claims rubies, and all stones of a fiery lustre. Wednesday is the day for turquoises, sapphires, and all precious stones which seem to reflect the blue of the vault of heaven, and that imply the lucent azure of the supposed spiritual atmosphere, wherein, or under which, the Rosicrucian sylphs dwell--those elementary children who, according to the cabalistic theogony, are always striving for intercourse with the race of Adam, seeking a share of his particular privilege of immortality, which has been denied to them. Thursday demands amethysts and deep-coloured stones of sanguine tint, because Thursday is the day of Thor--the Runic impersonated Male Divine Sacrifice. Friday, which is the day of Venus, has its appropriate emeralds, and reigns over all the varieties of the imperial, and yet strangely the sinister, colour green. Saturday, which is Saturn's day, the oldest of the gods, claims for its distinctive talisman the most splendid of all gems, or the queen of precious stones, the lustre-darting diamond, which is produced from, the black of Sab, Seb, or Saturn, the origin of all visible things, or the 'Great Deep', or 'Great Mother', in one sense.
This is the day on which all green gems, and the colour green, should be universally used. Friday is the 'woman’s day' of the sevenfold weekly period; and therefore, as some ill-natured people might say, it is the unlucky day. Certain it is, however, that although it presents the exact contradiction of being especially the woman’s day, few or no marriages would be celebrated on this day, as popularly bearing the mark of ill luck, which suppositions few would like Openly to defy, or, according to the familiar expression, 'fly in the face of'. May is also forbidden for marriages, although it is the 'woman’s month', or month in which 'May-day' occurs, and in which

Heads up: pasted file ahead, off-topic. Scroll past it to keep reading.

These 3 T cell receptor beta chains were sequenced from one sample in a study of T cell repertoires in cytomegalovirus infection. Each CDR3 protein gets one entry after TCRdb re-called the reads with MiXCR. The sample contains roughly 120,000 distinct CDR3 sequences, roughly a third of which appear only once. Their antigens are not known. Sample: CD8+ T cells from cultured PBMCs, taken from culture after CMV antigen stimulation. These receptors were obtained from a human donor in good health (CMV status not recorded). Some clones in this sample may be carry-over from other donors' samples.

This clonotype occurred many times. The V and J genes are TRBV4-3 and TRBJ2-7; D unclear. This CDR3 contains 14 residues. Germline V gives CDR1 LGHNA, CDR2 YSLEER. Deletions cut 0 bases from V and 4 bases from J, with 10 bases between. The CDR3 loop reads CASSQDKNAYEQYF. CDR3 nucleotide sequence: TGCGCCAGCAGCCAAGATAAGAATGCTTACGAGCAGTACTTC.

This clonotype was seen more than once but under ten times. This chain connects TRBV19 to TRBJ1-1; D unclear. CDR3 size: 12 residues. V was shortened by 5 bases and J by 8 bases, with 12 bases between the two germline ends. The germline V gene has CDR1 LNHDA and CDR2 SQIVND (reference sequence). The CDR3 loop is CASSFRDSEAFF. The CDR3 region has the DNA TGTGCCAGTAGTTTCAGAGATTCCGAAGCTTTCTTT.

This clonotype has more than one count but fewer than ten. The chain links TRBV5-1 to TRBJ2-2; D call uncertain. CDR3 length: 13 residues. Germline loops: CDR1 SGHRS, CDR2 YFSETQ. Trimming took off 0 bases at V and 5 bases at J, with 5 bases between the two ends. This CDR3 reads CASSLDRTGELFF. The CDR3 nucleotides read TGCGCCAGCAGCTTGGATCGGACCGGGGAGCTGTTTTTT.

[paragraph continues] 'May-poles' used to be set up everywhere. (See figures of May-poles later in our book.)
But to return to the ill-omened colour to England, white, and to the important shape in which we find it to appear in the name borne by our present--'King Albert Edward;' inheriting his name 'Albert' from perhaps the most lovable prince whom this country has ever known as casting in his destinies, by marriage, with it, but whose end--in the prime of life, and in the fullness of his influence--was surely unfortunate enough, when the eyes of hope of all Europe, in various respects, were fixed upon him! The name 'Albert' has happily, however, been passed over in the person of the King as a name laid aside; and he is known by the name--the propitious name--of Edward only, 'Edward the Seventh'.
The 'White Lady of Berlin' and her mysterious appearances from time to time are well known to the writers of modern romantic biographical story. Whom she is supposed to represent seems to be unknown to all. Those who have recorded her fitful revelations of herself venture no surmise; but she is considered in some way the evil genius of the Hohenzollern family, much in the same manner as the unaccounted-for figure might have been regarded who revealed himself to Brutus on the Plains of Philippi, and who announced the crowning misfortunes of the next day. The Irish have a name for this supernatural appearance in the 'banshee', or the speaker, or exponent, of fate. The 'White Lady of Berlin' is supposed to be seen by some person in the palace before any pre-eminent disaster supervenes, occurring to a member of the royal house. The glimpses of this White Lady are only momentary and delusive--so vague, indeed, as to be readily contradicted or explained away (perhaps willingly) even by the supposed